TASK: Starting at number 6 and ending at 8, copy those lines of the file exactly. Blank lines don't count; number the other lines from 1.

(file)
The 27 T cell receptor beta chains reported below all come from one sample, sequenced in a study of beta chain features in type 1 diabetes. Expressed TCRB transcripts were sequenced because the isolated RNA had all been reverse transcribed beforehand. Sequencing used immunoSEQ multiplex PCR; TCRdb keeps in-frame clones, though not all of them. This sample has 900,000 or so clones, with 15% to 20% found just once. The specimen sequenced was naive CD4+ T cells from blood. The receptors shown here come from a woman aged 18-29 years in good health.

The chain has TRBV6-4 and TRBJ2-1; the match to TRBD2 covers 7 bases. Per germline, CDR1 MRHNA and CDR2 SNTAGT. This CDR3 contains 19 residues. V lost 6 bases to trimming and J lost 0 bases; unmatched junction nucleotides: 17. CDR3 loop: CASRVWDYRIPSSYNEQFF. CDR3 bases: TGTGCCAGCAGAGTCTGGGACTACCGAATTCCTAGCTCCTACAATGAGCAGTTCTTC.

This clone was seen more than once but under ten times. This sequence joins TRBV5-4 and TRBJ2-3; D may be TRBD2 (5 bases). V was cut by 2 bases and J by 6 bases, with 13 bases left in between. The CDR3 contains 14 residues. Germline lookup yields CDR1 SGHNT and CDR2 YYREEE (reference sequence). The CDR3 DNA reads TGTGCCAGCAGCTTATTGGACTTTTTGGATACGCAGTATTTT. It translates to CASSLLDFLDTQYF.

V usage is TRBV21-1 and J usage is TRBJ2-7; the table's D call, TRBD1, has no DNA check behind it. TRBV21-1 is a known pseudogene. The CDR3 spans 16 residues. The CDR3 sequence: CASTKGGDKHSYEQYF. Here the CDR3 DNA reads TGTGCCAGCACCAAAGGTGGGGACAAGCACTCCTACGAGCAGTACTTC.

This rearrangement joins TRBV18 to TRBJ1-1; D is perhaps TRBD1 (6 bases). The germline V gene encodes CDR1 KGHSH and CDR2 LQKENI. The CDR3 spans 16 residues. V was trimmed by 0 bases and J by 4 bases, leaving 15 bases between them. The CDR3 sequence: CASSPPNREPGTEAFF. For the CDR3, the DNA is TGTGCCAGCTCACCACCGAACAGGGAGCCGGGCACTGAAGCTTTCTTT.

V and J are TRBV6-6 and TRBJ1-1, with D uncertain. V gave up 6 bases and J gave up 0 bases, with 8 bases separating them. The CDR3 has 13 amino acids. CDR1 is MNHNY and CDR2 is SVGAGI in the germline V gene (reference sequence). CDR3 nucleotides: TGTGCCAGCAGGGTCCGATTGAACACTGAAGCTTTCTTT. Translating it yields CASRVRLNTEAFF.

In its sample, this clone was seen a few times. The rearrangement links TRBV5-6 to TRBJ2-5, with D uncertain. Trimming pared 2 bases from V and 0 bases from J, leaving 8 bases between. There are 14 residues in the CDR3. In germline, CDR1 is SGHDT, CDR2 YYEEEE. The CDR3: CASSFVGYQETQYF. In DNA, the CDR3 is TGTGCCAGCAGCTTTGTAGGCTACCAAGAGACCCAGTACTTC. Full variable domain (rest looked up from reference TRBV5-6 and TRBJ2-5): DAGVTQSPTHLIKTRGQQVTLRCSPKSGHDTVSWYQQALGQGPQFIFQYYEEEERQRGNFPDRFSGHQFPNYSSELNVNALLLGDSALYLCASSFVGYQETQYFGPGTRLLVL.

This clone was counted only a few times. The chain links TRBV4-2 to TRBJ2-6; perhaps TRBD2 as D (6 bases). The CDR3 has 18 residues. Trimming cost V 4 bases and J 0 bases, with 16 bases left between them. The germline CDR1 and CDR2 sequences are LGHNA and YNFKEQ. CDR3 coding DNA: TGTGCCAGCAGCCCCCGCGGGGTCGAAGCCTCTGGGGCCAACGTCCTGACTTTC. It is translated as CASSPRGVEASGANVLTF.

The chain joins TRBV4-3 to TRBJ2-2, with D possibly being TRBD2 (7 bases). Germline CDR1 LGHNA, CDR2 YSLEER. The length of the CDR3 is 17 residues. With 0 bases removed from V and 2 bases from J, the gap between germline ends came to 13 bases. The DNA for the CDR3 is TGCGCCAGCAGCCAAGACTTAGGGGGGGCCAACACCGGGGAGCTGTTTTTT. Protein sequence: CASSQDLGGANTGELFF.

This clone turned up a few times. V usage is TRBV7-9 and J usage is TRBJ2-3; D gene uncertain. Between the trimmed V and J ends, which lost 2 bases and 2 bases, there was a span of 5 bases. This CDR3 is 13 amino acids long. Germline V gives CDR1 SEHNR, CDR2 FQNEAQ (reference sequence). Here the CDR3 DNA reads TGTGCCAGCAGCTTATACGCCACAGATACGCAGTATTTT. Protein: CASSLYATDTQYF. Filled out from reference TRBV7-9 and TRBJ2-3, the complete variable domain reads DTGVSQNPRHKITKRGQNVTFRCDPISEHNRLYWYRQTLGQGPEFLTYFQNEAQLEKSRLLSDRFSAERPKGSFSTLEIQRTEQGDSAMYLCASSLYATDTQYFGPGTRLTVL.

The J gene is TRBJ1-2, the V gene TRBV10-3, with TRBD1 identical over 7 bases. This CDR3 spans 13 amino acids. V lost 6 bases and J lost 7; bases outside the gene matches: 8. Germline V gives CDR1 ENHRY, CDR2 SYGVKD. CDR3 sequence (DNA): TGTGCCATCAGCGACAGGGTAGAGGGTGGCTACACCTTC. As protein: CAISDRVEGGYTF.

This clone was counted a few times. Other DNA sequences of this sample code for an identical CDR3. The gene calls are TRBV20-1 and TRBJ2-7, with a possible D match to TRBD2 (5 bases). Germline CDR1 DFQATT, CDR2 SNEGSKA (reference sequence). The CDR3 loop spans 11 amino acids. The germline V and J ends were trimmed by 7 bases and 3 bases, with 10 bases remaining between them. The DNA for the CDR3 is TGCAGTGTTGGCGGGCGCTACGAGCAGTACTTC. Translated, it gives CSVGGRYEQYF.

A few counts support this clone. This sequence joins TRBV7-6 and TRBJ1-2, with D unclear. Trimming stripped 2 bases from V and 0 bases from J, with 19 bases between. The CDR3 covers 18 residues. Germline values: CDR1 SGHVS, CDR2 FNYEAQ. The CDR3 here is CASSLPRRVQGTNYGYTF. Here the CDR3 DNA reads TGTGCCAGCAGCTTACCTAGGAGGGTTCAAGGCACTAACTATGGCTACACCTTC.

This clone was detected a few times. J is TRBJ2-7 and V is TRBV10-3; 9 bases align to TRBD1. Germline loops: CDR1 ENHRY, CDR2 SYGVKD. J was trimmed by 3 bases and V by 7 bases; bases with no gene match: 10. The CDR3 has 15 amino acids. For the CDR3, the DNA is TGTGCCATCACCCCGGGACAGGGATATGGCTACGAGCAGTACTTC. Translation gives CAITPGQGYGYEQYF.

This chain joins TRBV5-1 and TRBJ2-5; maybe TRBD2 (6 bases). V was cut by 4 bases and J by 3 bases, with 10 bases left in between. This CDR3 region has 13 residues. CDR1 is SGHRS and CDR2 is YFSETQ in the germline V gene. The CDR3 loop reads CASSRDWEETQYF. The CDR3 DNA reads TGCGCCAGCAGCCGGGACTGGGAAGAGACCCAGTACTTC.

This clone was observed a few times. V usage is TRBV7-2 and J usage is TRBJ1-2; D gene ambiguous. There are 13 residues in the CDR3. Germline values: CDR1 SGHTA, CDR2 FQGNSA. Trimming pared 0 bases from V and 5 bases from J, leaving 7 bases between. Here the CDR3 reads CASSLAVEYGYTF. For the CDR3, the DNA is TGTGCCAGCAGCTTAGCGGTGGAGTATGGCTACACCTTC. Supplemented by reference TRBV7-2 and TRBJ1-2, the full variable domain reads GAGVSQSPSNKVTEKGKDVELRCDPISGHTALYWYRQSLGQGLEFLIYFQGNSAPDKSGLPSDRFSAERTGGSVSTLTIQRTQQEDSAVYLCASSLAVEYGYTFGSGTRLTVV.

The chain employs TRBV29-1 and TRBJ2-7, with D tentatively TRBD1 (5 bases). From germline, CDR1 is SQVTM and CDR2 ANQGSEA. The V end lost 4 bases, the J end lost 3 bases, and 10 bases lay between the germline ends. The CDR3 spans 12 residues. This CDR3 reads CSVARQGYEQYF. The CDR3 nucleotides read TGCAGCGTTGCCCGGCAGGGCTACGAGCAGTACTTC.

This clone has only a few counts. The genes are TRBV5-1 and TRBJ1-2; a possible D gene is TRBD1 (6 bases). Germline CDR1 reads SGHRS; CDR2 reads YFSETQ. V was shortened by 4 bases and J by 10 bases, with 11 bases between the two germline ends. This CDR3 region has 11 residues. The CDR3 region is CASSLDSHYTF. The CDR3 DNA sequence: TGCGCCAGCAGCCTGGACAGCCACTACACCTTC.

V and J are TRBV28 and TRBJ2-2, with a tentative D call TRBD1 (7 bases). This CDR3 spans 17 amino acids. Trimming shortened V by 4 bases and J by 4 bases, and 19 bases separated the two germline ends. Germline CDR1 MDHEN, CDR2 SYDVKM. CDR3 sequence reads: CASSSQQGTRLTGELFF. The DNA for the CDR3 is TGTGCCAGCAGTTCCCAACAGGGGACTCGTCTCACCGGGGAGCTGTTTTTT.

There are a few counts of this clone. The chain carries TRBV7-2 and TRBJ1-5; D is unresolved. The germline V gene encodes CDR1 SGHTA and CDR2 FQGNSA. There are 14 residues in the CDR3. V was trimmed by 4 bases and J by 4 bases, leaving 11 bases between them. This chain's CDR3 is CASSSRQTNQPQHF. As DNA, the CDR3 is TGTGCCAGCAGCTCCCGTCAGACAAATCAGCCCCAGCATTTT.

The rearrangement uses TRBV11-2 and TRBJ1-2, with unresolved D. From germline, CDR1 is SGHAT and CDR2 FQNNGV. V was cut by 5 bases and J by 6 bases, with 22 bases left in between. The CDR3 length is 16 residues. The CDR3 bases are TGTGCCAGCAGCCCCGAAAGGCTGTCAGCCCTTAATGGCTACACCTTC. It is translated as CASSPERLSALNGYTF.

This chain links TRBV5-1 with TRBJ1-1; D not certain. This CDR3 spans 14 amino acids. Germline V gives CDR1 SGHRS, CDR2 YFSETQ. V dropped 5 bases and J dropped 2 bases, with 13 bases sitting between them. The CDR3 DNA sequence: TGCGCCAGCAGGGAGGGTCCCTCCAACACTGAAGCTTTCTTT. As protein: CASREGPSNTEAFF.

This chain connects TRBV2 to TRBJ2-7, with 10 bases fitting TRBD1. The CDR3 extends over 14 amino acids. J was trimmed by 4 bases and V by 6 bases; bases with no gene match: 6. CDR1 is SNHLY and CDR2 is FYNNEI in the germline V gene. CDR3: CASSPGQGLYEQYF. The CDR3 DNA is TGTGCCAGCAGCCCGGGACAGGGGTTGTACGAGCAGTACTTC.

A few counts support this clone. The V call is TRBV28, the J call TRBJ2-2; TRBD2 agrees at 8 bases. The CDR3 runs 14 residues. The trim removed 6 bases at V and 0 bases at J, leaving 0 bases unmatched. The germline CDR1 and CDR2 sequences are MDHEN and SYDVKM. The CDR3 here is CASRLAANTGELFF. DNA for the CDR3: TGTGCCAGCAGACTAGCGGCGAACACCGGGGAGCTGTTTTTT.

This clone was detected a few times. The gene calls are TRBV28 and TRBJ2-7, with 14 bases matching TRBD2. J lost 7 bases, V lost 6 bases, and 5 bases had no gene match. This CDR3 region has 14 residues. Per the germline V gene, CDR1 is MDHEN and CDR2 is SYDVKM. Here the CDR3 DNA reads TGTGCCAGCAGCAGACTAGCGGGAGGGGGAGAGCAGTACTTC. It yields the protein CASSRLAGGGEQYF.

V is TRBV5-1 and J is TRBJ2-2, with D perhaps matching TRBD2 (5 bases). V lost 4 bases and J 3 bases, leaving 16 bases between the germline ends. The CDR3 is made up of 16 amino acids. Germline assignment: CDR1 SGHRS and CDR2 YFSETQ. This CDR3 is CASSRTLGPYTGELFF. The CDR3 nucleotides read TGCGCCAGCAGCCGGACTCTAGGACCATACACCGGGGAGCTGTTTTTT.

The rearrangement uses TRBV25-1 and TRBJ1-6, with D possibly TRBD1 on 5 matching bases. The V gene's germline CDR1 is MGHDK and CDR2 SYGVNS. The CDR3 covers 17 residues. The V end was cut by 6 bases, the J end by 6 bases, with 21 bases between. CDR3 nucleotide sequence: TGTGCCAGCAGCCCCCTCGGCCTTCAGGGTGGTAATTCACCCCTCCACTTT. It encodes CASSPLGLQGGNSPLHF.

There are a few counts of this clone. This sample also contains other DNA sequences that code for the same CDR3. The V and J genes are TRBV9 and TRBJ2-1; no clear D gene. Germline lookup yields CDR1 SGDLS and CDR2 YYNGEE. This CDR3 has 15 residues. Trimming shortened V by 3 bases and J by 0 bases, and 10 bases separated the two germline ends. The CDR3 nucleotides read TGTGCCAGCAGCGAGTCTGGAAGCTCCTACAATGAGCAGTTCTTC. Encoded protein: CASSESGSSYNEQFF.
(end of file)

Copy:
V and J are TRBV6-6 and TRBJ1-1, with D uncertain. V gave up 6 bases and J gave up 0 bases, with 8 bases separating them. The CDR3 has 13 amino acids. CDR1 is MNHNY and CDR2 is SVGAGI in the germline V gene (reference sequence). CDR3 nucleotides: TGTGCCAGCAGGGTCCGATTGAACACTGAAGCTTTCTTT. Translating it yields CASRVRLNTEAFF.

In its sample, this clone was seen a few times. The rearrangement links TRBV5-6 to TRBJ2-5, with D uncertain. Trimming pared 2 bases from V and 0 bases from J, leaving 8 bases between. There are 14 residues in the CDR3. In germline, CDR1 is SGHDT, CDR2 YYEEEE. The CDR3: CASSFVGYQETQYF. In DNA, the CDR3 is TGTGCCAGCAGCTTTGTAGGCTACCAAGAGACCCAGTACTTC. Full variable domain (rest looked up from reference TRBV5-6 and TRBJ2-5): DAGVTQSPTHLIKTRGQQVTLRCSPKSGHDTVSWYQQALGQGPQFIFQYYEEEERQRGNFPDRFSGHQFPNYSSELNVNALLLGDSALYLCASSFVGYQETQYFGPGTRLLVL.

This clone was counted only a few times. The chain links TRBV4-2 to TRBJ2-6; perhaps TRBD2 as D (6 bases). The CDR3 has 18 residues. Trimming cost V 4 bases and J 0 bases, with 16 bases left between them. The germline CDR1 and CDR2 sequences are LGHNA and YNFKEQ. CDR3 coding DNA: TGTGCCAGCAGCCCCCGCGGGGTCGAAGCCTCTGGGGCCAACGTCCTGACTTTC. It is translated as CASSPRGVEASGANVLTF.